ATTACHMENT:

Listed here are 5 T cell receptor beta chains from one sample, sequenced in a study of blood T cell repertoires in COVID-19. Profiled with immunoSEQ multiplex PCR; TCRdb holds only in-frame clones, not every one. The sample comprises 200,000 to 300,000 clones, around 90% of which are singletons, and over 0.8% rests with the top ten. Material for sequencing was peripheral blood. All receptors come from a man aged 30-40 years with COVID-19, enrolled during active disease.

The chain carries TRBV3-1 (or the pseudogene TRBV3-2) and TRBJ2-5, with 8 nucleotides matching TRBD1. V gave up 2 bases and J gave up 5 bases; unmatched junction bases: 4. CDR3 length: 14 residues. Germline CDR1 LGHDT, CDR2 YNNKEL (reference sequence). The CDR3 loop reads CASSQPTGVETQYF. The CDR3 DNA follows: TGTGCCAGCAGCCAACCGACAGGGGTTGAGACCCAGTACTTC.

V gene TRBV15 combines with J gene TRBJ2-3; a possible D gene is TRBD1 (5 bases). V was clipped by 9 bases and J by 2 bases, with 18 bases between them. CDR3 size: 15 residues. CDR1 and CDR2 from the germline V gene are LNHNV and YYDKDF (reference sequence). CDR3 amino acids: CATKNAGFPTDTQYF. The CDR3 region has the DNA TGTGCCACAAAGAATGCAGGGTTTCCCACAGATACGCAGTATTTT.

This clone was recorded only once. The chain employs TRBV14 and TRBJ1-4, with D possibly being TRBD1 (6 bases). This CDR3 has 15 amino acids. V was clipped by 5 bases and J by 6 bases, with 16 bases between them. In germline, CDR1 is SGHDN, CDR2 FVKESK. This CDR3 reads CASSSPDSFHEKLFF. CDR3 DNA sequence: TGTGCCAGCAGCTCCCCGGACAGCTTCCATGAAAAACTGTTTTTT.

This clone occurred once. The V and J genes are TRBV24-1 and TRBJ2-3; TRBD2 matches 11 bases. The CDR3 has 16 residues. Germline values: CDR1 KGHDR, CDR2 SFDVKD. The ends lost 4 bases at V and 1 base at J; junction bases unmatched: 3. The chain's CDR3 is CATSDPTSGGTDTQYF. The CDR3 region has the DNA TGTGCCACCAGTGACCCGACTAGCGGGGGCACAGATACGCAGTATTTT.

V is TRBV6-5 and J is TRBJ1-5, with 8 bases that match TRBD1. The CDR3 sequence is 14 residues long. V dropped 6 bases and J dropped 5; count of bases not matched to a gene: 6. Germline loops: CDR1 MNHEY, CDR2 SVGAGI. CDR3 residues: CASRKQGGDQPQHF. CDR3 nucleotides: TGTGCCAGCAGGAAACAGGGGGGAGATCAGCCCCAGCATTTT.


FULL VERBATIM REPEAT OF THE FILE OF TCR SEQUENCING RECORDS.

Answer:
Listed here are 5 T cell receptor beta chains from one sample, sequenced in a study of blood T cell repertoires in COVID-19. Profiled with immunoSEQ multiplex PCR; TCRdb holds only in-frame clones, not every one. The sample comprises 200,000 to 300,000 clones, around 90% of which are singletons, and over 0.8% rests with the top ten. Material for sequencing was peripheral blood. All receptors come from a man aged 30-40 years with COVID-19, enrolled during active disease.

The chain carries TRBV3-1 (or the pseudogene TRBV3-2) and TRBJ2-5, with 8 nucleotides matching TRBD1. V gave up 2 bases and J gave up 5 bases; unmatched junction bases: 4. CDR3 length: 14 residues. Germline CDR1 LGHDT, CDR2 YNNKEL (reference sequence). The CDR3 loop reads CASSQPTGVETQYF. The CDR3 DNA follows: TGTGCCAGCAGCCAACCGACAGGGGTTGAGACCCAGTACTTC.

V gene TRBV15 combines with J gene TRBJ2-3; a possible D gene is TRBD1 (5 bases). V was clipped by 9 bases and J by 2 bases, with 18 bases between them. CDR3 size: 15 residues. CDR1 and CDR2 from the germline V gene are LNHNV and YYDKDF (reference sequence). CDR3 amino acids: CATKNAGFPTDTQYF. The CDR3 region has the DNA TGTGCCACAAAGAATGCAGGGTTTCCCACAGATACGCAGTATTTT.

This clone was recorded only once. The chain employs TRBV14 and TRBJ1-4, with D possibly being TRBD1 (6 bases). This CDR3 has 15 amino acids. V was clipped by 5 bases and J by 6 bases, with 16 bases between them. In germline, CDR1 is SGHDN, CDR2 FVKESK. This CDR3 reads CASSSPDSFHEKLFF. CDR3 DNA sequence: TGTGCCAGCAGCTCCCCGGACAGCTTCCATGAAAAACTGTTTTTT.

This clone occurred once. The V and J genes are TRBV24-1 and TRBJ2-3; TRBD2 matches 11 bases. The CDR3 has 16 residues. Germline values: CDR1 KGHDR, CDR2 SFDVKD. The ends lost 4 bases at V and 1 base at J; junction bases unmatched: 3. The chain's CDR3 is CATSDPTSGGTDTQYF. The CDR3 region has the DNA TGTGCCACCAGTGACCCGACTAGCGGGGGCACAGATACGCAGTATTTT.

V is TRBV6-5 and J is TRBJ1-5, with 8 bases that match TRBD1. The CDR3 sequence is 14 residues long. V dropped 6 bases and J dropped 5; count of bases not matched to a gene: 6. Germline loops: CDR1 MNHEY, CDR2 SVGAGI. CDR3 residues: CASRKQGGDQPQHF. CDR3 nucleotides: TGTGCCAGCAGGAAACAGGGGGGAGATCAGCCCCAGCATTTT.